At the most fundamental level, there is no denying the fact that when it comes to business, cash is clearly king. Cash is the lifeblood of business and acquiring cash is the underlying purpose of any commercial endeavor. On a more personal level, cash is the reason that people get up every morning and go to work. Life is not without cost and if you want to enjoy it, you need cash to do so.
The recession has had a tremendous impact on how people and businesses manage their cash. Individuals lucky enough to have a job have put major purchases on hold, adopting a “wait and see” attitude. The unemployed are simply trying to make ends meet and worrying about paying for necessities—major purchases or investments aren’t even on the table. All of these factors are contributing to lackadaisical progress for the recovery.
Businesses have reacted in much the same way. Companies who are doing well are reluctant to make major capital investment decisions, opting instead to wait and see what happens. They are sitting on the investment sidelines, hoarding cash until the economy stabilizes. Companies who aren’t doing so well are struggling to find to customers while trying to stay in business.
Regardless of whether sales were up or down, internal processes across the board are being reengineered and streamlined, so that businesses can slash costs and add to razor thin margins wherever possible. Credit lines were managed closely, and were only used when emergency situations required the influx of additional capital.
The debate as to whether we’re in a recovery and just how strong the recovery is (or isn’t) rages on. That is part of the uncertainty quotient. If you have a job and your company’s doing well a recovery might seem apparent, or at least imminent. If you’re unemployed at the present because your company went out of business, the argument that a recovery is underway might be hard to believe. Since there are undoubtedly a significant number of people and businesses on both sides of this equation, it’s safe to say that collectively we are still uncertain where this is headed.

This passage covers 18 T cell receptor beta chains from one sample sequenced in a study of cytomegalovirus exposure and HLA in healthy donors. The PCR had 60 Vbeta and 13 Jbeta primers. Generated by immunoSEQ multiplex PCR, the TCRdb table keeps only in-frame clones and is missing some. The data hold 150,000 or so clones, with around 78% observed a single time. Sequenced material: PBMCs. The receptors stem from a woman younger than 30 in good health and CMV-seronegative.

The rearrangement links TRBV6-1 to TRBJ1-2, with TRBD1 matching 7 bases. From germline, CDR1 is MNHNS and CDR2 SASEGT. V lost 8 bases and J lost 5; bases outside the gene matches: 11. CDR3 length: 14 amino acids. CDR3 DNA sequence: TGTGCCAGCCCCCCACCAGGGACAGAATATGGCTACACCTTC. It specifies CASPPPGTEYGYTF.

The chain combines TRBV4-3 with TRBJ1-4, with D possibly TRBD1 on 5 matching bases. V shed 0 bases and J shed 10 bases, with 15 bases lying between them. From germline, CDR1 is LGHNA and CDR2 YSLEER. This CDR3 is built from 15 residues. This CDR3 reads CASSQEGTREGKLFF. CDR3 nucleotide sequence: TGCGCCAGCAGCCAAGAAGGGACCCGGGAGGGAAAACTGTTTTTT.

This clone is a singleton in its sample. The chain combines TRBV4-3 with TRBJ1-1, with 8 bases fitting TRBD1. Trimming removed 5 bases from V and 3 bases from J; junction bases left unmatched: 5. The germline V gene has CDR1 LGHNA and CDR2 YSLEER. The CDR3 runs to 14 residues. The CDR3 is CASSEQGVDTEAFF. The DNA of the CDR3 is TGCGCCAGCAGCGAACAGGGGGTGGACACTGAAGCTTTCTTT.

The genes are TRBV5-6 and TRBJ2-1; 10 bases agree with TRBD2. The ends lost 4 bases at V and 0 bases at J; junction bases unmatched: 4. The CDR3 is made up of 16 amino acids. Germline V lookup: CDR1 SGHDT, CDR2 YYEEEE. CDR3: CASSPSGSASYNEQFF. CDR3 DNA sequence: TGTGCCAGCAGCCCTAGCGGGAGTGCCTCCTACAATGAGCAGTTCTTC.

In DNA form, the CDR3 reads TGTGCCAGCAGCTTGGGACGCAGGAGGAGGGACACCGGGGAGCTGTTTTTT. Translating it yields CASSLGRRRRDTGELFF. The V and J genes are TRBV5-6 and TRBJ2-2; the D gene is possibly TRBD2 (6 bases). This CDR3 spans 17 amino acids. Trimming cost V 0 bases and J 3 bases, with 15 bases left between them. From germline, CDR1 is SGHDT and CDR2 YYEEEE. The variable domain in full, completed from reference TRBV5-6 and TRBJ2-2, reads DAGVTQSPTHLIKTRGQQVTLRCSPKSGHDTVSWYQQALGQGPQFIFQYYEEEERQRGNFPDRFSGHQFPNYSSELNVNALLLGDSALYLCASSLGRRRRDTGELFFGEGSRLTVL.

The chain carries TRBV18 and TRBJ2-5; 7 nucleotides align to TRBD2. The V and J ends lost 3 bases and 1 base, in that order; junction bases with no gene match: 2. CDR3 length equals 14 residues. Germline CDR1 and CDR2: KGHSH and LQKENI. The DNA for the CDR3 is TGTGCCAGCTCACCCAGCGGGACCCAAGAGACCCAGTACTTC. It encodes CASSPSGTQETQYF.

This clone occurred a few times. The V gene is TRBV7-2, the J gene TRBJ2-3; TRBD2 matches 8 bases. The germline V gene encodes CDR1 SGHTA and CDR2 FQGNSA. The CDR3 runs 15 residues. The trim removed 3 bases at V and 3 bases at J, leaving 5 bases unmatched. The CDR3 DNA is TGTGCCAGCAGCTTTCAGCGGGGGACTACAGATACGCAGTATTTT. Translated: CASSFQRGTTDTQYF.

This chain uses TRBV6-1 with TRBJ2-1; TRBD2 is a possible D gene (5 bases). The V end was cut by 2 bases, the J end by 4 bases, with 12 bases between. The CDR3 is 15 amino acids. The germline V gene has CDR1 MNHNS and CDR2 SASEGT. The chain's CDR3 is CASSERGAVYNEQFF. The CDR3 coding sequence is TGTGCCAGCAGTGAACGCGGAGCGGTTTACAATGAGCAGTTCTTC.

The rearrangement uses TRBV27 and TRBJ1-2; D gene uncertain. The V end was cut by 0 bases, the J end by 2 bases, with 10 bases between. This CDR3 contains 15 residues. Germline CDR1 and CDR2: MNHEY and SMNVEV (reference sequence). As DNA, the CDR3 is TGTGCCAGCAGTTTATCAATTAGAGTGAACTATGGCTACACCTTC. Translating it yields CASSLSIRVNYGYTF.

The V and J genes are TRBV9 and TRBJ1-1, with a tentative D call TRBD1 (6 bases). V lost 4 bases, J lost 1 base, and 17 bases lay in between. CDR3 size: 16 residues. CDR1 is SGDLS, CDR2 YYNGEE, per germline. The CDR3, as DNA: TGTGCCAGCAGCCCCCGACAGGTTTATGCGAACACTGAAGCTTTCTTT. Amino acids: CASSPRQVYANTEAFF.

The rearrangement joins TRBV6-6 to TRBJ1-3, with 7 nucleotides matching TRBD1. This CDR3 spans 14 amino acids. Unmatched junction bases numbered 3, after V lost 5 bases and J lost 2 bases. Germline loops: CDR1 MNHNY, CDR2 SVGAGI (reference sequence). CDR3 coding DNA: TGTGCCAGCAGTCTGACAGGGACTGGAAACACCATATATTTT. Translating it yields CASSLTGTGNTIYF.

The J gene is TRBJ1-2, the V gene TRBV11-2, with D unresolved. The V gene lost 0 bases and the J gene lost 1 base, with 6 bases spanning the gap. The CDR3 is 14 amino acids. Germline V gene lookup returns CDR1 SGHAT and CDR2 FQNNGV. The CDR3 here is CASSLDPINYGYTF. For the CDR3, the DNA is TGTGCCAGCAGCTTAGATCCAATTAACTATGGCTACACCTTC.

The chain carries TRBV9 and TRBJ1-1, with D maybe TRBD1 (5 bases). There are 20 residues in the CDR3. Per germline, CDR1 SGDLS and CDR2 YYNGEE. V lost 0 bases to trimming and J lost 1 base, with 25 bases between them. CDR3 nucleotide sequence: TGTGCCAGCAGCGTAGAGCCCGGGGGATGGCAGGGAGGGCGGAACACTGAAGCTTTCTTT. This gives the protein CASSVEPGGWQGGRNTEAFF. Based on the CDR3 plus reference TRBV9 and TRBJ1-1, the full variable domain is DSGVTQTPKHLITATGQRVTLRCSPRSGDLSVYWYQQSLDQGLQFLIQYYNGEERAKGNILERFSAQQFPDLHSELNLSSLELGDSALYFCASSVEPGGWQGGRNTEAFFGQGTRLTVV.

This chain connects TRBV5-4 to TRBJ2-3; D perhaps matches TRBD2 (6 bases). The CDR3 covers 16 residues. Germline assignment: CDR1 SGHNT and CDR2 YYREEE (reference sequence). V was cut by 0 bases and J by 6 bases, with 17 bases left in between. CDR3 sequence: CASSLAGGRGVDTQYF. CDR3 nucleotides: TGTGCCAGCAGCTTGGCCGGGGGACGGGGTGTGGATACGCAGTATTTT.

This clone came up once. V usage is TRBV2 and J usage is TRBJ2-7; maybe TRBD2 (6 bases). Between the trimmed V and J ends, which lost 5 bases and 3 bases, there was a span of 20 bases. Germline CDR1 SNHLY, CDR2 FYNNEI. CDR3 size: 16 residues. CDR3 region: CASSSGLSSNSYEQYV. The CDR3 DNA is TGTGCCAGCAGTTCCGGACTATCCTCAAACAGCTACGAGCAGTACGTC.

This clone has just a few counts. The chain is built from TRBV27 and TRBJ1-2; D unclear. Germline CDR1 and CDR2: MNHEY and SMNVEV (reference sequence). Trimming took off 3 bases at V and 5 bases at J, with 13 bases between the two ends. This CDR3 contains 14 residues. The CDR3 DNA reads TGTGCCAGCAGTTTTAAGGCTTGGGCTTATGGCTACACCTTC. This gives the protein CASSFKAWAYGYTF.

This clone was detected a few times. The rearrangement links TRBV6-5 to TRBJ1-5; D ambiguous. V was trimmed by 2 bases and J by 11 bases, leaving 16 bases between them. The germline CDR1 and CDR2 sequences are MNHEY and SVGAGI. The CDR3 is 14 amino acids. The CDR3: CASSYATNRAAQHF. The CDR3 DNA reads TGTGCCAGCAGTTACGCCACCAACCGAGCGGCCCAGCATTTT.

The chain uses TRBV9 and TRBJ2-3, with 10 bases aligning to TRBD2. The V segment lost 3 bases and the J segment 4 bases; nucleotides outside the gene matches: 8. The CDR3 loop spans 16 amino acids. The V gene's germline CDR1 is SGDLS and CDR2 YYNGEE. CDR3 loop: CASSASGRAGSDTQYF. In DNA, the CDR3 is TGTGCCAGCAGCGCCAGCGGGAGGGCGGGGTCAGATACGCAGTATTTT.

This kind of uncertainty has a profound impact on capital investment and how businesses undertake it. It also has a profound impact on the economic recovery, because if businesses aren’t investing, it’s going to be exceptionally difficult for the economy to get going.
For example, businesses seeking bank loans need to understand one of the largest pieces of legislation to hit the banking industry in decades. Apart from unpredictability of the economy in general, banking institutions are dealing with the Dodd-Frank Wall Street Reform and Protection Act, referred to by most people simply as “Dodd-Frank.”
This highly complex piece of legislation represents the most sweeping changes to the financial industry since the reforms that followed the Great Depression in the 1930’s. Introduced into the House of Representatives by Financial Services Committee Chairman Barney Frank and into the Senate by Banking Committee Chairman Chris Dodd, the bill was intended as a response to the global credit crisis that accompanied the Great Recession.
The uncertainty stems from the fact that Dodd-Frank has put many things in motion that are far from over. Dodd-Frank doesn’t represent the end-game so much as it does the beginning of a race, and the starter’s pistol has just now gone off. According to CFO Magazine, when asked if the Dodd-Frank Act will hinder access to capital, one in three CFOs said they didn’t know, one way or the other. More telling is the fact that the majority of the CFOs who were polled believed that Dodd-Frank would ultimately hinder access to cash.
On another front, Federal Accounting Standards Board (FASB) has set about to “develop a new approach to lease accounting that would ensure that assets and liabilities arising under leases are recognized in the statement of financial position.” In other words, they want companies to report leases as balance sheet liabilities, instead of simply expensing monthly lease payments.
This is the world that we live our lives and operate our businesses in. It is an uncertain, unpredictable, and continuously evolving world. So between the cyclical economy, the combined uncertainty of Dodd-Frank and the new rules the FASB is working on, it appears as though now is not a very good time for owners, managers or business executives to invest in their business—and in the future—correct? Obviously, the answer to that question is a resounding “Nonsense!”
The fact is that business cannot wait for a cloudless sky before it sails into the future. The future is now, and regardless of the uncertainty that surrounds it, the only way to grow and succeed is to conduct business as usual, aggressively, every day. Sitting on the sidelines waiting for the economy to stabilize, or for the Dodd-Frank and the FASB changes to take effect could easily mean missing the game entirely. The changes and the changes to the changes will undoubtedly be going on for years.
Dodd-Frank and the FASB are not going to restart the economy or speed up the recovery. Ultimately, the changes to the financial system may make things a bit safer—nobody knows for sure. But don’t wait for the economy or Dodd-Frank or the FASB to accelerate your revenue or to boost your profits. That won’t happen. Growing your business and making it more profitable are entirely up to you.
Yes, cash is king. And whatever uncertainty exists, there is capital out there if you need it.